The World Cup resumes Saturday with the women’s race and team relay. USA Luge swept the podium in the women’s race at Mount Van Hoevenberg last year.

MORE: Bobsled, luge, skeleton season broadcast schedule

Nathan Chen wins world title by nearly 50 points after everyone falls


Nathan Chen has the gold. It just came one month later than he had hoped (and against a much less impressive field).

The 18-year-old won the world championships on Saturday, becoming the first U.S. male singles skater to do so since Evan Lysacek in 2009 and the youngest man from any nation since Yevgeny Plushenko in 2001.

It came one month after Chen entered the Olympics as one of the favorites and finished fifth.

“I felt the pressure, but I used what I learned from the Olympics and tried to bring it here,” Chen said, adding that he wouldn’t trade this title for an Olympic gold.

Chen landed six quadruple jumps in his free skate (five clean), extending a 1.86-point lead from the short program to win by 47.63 points. Chen tallied personal-best free skate and total scores (219.46, 321.40), becoming the second man to break 320 total points after double Olympic champion Yuzuru Hanyu.

It’s the largest margin of victory in any event at an Olympics, worlds or Grand Prix Final under the 14-year-old points system.

Every other medal contender fell multiple times in the free skate. Chen, going last, said he was aware of that. Yet he still went all-out with six quads rather than the five he planned before going to Milan.

“That [the skaters’ falls] actually helped solidify my approach for six quads because it gave me an opportunity to make a mistake,” Chen said.

Olympic silver medalist Shoma Uno from Japan took silver despite three falls Saturday, reportedly skating through an ankle injury. Russian Mikhail Kolyada held on for bronze with two falls.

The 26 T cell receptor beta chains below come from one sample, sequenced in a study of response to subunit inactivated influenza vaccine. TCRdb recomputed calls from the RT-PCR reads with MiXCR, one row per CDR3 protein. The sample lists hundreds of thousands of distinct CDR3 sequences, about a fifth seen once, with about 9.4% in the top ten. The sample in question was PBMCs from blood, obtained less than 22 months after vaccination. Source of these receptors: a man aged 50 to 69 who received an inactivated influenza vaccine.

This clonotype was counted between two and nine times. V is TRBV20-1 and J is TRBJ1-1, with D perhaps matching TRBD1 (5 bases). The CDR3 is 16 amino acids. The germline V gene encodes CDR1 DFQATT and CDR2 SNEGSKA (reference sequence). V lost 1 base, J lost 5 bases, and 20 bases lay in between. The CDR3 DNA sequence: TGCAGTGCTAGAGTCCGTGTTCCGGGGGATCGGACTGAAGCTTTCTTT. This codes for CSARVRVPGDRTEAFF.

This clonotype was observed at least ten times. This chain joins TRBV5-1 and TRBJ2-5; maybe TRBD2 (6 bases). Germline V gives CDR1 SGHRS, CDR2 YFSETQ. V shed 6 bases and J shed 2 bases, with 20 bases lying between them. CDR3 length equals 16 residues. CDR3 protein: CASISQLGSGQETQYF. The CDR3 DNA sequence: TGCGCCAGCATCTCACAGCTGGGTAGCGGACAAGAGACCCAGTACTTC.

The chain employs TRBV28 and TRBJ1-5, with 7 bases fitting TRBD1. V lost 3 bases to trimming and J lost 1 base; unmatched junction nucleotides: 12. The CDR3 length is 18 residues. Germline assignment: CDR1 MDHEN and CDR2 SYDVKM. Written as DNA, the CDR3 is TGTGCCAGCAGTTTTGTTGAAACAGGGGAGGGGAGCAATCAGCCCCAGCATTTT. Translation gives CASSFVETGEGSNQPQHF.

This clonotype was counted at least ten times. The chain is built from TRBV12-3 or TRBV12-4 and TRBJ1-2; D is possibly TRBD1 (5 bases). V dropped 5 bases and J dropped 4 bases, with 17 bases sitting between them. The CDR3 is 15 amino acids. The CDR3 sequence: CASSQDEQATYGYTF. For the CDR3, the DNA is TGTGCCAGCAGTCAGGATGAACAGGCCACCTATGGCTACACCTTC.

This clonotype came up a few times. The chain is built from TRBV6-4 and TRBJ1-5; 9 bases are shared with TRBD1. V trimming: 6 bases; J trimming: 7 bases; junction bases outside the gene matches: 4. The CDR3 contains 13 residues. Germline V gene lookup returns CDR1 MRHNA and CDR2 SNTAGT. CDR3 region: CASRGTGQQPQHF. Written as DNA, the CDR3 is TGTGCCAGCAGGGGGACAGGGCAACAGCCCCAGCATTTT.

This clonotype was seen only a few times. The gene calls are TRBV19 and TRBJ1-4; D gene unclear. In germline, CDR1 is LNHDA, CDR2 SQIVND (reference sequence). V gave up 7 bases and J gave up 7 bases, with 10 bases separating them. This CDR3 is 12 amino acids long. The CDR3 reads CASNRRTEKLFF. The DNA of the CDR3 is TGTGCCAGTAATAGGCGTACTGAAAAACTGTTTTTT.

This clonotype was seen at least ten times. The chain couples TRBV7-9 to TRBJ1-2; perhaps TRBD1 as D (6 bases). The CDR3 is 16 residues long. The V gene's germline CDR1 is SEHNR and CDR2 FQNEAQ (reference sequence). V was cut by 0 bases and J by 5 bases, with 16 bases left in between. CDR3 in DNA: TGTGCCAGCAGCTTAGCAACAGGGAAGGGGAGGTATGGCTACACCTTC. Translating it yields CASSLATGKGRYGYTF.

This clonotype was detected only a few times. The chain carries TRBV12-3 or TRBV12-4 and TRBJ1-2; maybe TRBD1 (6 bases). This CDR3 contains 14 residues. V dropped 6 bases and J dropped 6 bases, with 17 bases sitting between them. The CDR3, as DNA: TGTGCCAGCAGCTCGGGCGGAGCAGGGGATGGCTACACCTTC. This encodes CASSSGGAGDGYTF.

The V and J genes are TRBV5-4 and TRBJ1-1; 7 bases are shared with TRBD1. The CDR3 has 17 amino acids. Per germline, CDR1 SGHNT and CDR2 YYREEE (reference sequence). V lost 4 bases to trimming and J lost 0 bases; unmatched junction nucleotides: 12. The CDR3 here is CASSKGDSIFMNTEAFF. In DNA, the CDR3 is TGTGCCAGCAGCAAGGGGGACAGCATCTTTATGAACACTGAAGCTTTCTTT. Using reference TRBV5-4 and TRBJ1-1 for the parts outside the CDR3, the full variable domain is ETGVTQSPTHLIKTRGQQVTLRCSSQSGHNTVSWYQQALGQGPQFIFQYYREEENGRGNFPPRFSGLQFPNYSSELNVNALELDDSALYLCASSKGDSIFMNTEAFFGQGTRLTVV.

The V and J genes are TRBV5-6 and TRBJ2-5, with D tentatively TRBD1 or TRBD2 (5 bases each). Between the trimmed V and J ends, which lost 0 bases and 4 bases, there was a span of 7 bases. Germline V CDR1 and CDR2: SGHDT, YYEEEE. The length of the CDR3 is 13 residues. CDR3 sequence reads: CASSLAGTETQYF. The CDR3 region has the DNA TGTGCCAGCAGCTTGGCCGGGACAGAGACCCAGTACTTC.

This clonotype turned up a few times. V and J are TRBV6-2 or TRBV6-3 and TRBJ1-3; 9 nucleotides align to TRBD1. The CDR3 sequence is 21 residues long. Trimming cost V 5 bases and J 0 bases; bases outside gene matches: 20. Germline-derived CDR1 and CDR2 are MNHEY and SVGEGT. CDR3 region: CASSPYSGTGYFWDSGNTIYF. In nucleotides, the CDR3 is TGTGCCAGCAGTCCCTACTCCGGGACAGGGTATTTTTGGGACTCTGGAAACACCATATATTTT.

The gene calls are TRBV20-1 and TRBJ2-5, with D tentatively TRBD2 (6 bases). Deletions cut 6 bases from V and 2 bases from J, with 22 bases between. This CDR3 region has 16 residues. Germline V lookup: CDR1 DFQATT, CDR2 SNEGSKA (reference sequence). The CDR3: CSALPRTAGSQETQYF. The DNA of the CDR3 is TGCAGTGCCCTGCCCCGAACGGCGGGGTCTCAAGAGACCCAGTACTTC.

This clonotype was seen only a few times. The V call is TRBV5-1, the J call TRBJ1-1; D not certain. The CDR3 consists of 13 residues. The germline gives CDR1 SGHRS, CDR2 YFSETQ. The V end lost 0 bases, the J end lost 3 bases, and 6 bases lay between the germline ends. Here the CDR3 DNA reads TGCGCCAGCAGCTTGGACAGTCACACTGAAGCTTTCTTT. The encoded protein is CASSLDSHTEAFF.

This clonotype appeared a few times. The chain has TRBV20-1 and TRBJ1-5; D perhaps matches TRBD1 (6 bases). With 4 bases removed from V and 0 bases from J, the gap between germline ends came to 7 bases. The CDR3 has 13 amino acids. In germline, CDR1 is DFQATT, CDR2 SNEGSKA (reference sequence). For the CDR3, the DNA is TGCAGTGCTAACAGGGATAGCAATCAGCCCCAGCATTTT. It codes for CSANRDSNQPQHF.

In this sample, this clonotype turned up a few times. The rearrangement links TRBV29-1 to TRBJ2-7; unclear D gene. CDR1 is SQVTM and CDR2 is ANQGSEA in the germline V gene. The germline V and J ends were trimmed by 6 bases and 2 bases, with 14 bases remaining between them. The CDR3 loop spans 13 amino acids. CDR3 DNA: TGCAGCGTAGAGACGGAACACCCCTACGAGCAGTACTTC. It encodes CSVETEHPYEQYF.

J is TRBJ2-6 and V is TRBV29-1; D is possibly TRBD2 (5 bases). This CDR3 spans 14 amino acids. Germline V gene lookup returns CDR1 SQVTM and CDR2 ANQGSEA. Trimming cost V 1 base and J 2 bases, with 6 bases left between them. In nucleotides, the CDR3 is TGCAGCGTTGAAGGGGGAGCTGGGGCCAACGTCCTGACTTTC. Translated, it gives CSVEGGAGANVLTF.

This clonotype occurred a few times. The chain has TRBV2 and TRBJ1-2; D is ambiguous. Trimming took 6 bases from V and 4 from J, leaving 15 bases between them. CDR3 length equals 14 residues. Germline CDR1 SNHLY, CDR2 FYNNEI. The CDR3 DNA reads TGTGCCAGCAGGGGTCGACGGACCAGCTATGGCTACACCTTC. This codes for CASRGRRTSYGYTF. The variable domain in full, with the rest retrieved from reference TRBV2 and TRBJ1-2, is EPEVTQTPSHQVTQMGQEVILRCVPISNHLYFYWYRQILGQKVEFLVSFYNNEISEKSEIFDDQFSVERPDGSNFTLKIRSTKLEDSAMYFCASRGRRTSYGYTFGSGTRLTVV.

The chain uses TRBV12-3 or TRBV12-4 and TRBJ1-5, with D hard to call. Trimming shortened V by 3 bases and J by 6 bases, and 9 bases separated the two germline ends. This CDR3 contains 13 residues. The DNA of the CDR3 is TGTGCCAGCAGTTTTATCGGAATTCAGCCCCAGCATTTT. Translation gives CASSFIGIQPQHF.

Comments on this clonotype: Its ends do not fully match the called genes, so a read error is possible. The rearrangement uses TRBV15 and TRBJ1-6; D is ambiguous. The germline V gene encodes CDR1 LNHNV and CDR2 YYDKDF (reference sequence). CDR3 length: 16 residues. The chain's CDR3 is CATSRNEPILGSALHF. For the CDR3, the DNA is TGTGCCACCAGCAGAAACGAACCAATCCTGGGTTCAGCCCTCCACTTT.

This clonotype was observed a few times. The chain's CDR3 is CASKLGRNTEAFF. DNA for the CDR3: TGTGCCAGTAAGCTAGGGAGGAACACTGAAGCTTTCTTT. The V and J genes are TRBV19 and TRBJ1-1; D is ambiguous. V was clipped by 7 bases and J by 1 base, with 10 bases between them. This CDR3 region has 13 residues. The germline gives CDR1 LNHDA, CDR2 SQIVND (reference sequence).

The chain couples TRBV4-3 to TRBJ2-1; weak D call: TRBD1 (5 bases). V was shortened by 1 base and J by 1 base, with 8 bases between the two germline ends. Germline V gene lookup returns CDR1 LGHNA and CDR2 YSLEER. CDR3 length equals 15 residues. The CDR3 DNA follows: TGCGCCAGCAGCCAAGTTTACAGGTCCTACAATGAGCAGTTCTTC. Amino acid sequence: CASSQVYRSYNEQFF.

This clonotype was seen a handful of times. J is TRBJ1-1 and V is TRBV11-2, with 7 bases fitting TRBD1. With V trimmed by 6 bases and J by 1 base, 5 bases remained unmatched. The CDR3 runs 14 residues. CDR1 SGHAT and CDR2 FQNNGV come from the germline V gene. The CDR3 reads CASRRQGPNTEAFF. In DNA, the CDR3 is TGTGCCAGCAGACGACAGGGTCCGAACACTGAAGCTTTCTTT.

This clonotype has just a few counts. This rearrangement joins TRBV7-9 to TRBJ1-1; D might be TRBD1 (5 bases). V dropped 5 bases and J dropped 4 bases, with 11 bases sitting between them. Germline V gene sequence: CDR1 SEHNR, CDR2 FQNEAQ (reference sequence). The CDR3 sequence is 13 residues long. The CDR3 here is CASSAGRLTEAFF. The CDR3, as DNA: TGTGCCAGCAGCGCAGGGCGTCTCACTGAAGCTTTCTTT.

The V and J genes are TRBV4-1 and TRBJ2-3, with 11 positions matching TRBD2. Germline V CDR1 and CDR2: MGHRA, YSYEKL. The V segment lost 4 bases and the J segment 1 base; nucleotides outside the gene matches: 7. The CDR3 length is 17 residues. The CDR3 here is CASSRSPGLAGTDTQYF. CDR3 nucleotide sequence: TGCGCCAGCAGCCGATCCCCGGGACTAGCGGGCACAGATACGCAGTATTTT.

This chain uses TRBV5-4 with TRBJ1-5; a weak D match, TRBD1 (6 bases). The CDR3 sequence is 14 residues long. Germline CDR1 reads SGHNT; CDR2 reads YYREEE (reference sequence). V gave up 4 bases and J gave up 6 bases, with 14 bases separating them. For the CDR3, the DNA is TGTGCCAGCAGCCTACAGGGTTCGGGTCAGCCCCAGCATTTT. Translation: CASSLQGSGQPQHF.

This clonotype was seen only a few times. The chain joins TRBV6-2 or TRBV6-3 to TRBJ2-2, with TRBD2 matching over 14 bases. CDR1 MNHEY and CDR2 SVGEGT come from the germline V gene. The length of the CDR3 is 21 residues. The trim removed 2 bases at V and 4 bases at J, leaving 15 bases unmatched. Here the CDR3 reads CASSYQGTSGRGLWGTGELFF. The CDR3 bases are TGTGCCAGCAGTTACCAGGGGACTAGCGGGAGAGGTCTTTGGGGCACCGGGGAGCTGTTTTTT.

“I was not able to show my best,” Uno said, “but I did not give up until the end.”

American Vincent Zhou, third in the short program, also had three falls and ended up 14th. Jin Boyang, fourth in the short, fell five times and was 19th.

“I can’t even begin to describe how angry I am at myself for letting such an important FS [free skate] get away from me,” was tweeted from Zhou’s account, adding that he injured his back before leaving for Milan. “I’ve trained clean longs with 5 & 6 quads and I am so capable of being among the best.”

Later Saturday, French Gabriella Papadakis and Guillaume Cizeron rewrote the record books with the biggest ice dance blowout at an Olympics or worlds since the 6.0 was thrown out. A full recap is here.

WORLDS: Full Scores | Recaps | TV Schedule

Chen ended a season with six wins in seven events. That loss was costly, a fifth-place finish at the Olympics with that disastrous 17th-place short program.

But Chen rebounded not only in the Olympic free skate (highest score by nearly nine points) but also in Milan this week. Chen said he learned from PyeongChang to stop being “hell-bent” focused on gold.

His chances were no doubt boosted this week by the absences of Olympic gold and bronze medalists Hanyu and Javier Fernandez. Many medalists skip the worlds that are held one month after the Olympics due to exhaustion, off-ice opportunities or retirement.